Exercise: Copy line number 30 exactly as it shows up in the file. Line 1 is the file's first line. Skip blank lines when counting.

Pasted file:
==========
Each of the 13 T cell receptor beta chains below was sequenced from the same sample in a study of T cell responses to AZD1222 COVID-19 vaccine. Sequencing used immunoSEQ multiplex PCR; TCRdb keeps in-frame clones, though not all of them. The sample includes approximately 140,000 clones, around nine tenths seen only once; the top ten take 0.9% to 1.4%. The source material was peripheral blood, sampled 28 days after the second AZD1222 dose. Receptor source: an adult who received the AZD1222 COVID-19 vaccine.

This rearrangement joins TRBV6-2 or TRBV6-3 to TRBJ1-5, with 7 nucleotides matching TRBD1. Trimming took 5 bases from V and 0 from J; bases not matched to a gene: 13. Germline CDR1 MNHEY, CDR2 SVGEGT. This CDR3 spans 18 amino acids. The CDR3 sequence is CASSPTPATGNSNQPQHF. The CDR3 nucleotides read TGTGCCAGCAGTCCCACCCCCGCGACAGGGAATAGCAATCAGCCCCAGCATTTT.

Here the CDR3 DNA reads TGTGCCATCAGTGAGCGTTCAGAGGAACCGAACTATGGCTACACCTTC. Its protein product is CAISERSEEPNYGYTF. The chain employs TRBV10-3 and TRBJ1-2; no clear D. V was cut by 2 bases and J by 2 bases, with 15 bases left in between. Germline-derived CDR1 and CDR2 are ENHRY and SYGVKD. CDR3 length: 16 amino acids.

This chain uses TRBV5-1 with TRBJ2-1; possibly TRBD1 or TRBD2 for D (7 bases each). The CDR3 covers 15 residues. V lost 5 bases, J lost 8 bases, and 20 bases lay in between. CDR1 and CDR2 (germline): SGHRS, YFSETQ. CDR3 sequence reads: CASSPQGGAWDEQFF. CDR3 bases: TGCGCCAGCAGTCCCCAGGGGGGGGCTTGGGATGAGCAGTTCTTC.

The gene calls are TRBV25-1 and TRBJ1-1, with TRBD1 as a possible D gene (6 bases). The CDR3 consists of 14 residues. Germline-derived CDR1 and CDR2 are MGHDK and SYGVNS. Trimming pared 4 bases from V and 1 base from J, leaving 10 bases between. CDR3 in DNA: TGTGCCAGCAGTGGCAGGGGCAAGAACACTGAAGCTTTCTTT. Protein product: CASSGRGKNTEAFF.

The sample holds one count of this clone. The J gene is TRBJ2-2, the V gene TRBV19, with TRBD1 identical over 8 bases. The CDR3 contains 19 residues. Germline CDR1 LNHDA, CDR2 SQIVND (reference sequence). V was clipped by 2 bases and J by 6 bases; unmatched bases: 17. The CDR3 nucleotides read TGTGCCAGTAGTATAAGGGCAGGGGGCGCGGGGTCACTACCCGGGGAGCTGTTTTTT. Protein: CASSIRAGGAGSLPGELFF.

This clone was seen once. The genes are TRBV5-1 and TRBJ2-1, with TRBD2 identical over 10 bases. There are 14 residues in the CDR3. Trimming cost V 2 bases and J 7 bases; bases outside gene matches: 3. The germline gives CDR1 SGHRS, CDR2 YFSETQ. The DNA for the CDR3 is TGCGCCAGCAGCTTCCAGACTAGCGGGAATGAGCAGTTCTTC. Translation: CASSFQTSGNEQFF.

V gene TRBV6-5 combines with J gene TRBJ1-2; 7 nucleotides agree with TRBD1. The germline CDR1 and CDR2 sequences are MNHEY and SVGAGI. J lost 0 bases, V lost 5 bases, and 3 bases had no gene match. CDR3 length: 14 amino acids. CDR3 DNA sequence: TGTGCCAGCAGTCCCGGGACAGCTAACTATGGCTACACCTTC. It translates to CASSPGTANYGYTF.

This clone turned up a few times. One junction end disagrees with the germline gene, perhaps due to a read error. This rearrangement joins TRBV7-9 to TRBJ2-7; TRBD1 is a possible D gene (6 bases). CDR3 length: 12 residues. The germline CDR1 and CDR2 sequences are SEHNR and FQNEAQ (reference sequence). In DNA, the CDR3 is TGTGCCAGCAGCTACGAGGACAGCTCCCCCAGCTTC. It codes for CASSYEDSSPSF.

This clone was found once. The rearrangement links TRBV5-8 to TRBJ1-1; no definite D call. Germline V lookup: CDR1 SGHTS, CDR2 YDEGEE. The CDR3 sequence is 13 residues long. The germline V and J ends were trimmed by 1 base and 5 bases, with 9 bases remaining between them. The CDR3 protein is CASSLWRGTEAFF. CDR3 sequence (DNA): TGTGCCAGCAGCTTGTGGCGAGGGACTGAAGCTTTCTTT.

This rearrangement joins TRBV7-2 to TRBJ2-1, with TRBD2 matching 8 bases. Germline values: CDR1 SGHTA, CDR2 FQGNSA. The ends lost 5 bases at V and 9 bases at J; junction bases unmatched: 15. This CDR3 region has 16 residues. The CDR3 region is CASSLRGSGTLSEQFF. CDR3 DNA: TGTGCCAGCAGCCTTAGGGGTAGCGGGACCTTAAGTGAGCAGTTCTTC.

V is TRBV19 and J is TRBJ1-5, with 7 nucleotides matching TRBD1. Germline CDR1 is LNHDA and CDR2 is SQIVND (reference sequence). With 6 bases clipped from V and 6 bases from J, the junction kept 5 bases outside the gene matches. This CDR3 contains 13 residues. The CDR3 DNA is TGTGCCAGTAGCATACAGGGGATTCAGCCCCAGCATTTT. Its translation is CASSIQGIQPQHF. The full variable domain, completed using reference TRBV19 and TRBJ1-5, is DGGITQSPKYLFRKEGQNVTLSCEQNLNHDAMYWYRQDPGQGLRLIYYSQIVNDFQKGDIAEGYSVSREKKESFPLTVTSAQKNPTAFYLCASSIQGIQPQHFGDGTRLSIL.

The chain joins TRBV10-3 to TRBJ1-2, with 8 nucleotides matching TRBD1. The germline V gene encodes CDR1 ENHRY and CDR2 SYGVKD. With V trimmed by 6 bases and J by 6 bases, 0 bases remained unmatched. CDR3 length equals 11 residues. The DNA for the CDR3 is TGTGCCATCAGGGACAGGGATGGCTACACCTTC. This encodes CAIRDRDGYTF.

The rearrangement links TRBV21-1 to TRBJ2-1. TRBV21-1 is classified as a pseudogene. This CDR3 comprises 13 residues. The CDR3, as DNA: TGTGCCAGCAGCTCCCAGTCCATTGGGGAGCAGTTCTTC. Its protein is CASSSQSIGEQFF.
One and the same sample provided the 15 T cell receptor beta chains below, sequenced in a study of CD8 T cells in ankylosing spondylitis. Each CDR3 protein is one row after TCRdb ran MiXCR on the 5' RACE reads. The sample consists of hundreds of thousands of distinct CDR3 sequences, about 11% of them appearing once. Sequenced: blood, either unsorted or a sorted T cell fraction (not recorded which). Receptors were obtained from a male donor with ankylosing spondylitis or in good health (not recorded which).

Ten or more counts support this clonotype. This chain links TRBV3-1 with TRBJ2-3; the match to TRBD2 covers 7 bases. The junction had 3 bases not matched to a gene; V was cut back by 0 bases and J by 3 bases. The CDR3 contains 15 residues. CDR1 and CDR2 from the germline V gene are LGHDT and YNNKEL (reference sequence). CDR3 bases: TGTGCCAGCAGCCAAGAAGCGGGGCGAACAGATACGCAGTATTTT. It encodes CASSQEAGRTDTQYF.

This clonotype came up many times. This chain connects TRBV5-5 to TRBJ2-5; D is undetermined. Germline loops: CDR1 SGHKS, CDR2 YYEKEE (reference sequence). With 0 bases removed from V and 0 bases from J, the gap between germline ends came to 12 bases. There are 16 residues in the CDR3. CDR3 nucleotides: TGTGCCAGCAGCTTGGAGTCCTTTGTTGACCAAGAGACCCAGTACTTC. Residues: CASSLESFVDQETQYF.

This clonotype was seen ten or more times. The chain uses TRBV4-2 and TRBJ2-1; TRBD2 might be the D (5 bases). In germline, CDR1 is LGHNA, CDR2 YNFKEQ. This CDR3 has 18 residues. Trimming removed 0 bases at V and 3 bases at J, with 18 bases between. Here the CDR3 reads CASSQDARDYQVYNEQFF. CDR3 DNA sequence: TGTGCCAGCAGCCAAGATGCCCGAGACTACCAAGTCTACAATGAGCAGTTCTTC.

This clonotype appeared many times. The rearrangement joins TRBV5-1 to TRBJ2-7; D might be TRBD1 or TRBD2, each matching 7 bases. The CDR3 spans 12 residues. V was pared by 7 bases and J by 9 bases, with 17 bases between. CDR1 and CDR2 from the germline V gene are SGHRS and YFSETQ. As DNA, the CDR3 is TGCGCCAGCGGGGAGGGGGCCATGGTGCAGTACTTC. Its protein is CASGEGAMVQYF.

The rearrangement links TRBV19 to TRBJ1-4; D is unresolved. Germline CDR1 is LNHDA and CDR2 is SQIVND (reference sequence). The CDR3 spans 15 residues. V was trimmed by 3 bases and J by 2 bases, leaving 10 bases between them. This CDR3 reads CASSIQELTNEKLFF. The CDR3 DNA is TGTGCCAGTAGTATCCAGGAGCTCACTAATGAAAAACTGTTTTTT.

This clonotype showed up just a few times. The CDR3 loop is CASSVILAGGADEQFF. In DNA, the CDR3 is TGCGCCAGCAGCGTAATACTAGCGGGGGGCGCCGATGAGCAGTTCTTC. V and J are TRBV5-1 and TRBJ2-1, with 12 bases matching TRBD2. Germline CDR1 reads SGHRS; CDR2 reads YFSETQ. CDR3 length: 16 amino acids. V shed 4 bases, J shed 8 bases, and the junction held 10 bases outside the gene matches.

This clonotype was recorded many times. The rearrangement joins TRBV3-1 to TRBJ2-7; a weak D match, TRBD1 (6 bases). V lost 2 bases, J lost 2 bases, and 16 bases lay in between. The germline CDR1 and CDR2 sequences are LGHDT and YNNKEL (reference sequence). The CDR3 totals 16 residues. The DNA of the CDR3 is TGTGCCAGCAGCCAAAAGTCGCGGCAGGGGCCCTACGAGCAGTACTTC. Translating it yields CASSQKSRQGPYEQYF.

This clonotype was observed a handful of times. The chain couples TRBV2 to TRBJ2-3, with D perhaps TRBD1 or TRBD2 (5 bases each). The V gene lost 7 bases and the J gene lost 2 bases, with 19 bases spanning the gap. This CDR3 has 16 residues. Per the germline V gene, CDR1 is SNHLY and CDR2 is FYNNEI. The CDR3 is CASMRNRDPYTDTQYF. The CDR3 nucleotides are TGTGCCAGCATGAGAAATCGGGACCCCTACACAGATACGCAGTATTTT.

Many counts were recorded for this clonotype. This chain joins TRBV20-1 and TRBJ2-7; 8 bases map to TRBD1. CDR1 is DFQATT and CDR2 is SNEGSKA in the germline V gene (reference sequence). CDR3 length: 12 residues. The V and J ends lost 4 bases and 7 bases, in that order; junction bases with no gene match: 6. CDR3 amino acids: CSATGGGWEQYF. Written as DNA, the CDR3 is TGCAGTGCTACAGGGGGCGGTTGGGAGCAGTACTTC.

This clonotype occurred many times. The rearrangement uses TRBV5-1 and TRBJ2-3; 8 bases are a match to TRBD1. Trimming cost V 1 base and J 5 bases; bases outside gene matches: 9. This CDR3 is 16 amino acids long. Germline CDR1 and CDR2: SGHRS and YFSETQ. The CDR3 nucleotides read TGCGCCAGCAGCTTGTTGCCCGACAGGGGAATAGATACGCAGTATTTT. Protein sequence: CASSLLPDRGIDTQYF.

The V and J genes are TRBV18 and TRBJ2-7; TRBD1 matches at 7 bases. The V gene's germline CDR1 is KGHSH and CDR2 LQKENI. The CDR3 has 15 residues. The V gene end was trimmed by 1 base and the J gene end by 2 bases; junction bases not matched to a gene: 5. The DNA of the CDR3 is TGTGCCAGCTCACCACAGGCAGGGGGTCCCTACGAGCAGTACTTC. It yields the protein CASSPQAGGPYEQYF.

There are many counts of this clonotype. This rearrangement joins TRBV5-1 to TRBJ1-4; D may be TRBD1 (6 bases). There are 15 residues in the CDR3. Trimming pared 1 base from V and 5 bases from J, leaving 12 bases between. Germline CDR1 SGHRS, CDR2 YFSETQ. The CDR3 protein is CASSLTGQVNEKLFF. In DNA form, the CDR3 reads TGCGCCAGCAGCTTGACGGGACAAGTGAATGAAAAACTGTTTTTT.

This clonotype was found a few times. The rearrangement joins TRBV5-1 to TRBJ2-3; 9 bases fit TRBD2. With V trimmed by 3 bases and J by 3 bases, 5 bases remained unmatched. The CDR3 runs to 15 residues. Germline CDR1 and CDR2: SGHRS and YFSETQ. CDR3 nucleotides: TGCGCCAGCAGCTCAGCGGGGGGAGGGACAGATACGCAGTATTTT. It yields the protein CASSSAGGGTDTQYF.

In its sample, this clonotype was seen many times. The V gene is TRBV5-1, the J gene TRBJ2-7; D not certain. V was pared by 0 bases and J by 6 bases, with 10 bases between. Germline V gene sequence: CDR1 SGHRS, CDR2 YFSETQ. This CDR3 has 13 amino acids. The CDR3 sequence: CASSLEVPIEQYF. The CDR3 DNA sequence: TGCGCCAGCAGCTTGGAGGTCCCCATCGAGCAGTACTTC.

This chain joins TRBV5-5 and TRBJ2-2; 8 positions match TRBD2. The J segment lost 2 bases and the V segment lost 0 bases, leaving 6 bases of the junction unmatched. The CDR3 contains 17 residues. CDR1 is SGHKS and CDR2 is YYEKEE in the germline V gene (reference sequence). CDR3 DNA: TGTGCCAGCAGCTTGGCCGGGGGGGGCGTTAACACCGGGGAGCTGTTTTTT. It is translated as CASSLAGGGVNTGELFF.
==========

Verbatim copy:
This chain joins TRBV5-5 and TRBJ2-2; 8 positions match TRBD2. The J segment lost 2 bases and the V segment lost 0 bases, leaving 6 bases of the junction unmatched. The CDR3 contains 17 residues. CDR1 is SGHKS and CDR2 is YYEKEE in the germline V gene (reference sequence). CDR3 DNA: TGTGCCAGCAGCTTGGCCGGGGGGGGCGTTAACACCGGGGAGCTGTTTTTT. It is translated as CASSLAGGGVNTGELFF.